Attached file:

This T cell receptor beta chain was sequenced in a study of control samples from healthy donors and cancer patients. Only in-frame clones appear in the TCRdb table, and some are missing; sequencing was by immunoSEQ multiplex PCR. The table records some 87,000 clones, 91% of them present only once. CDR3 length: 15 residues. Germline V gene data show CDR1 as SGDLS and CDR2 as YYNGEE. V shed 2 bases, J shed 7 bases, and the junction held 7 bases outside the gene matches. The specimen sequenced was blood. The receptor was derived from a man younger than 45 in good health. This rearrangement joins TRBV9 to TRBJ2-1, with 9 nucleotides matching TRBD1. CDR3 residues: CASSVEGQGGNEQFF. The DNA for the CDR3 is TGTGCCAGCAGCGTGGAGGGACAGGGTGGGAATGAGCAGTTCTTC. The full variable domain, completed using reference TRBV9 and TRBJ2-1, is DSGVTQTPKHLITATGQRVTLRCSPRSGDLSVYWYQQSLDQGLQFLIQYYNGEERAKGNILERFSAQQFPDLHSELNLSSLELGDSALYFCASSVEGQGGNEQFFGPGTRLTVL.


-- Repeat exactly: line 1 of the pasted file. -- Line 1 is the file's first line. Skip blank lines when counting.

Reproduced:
This T cell receptor beta chain was sequenced in a study of control samples from healthy donors and cancer patients. Only in-frame clones appear in the TCRdb table, and some are missing; sequencing was by immunoSEQ multiplex PCR. The table records some 87,000 clones, 91% of them present only once. CDR3 length: 15 residues. Germline V gene data show CDR1 as SGDLS and CDR2 as YYNGEE. V shed 2 bases, J shed 7 bases, and the junction held 7 bases outside the gene matches. The specimen sequenced was blood. The receptor was derived from a man younger than 45 in good health. This rearrangement joins TRBV9 to TRBJ2-1, with 9 nucleotides matching TRBD1. CDR3 residues: CASSVEGQGGNEQFF. The DNA for the CDR3 is TGTGCCAGCAGCGTGGAGGGACAGGGTGGGAATGAGCAGTTCTTC. The full variable domain, completed using reference TRBV9 and TRBJ2-1, is DSGVTQTPKHLITATGQRVTLRCSPRSGDLSVYWYQQSLDQGLQFLIQYYNGEERAKGNILERFSAQQFPDLHSELNLSSLELGDSALYFCASSVEGQGGNEQFFGPGTRLTVL.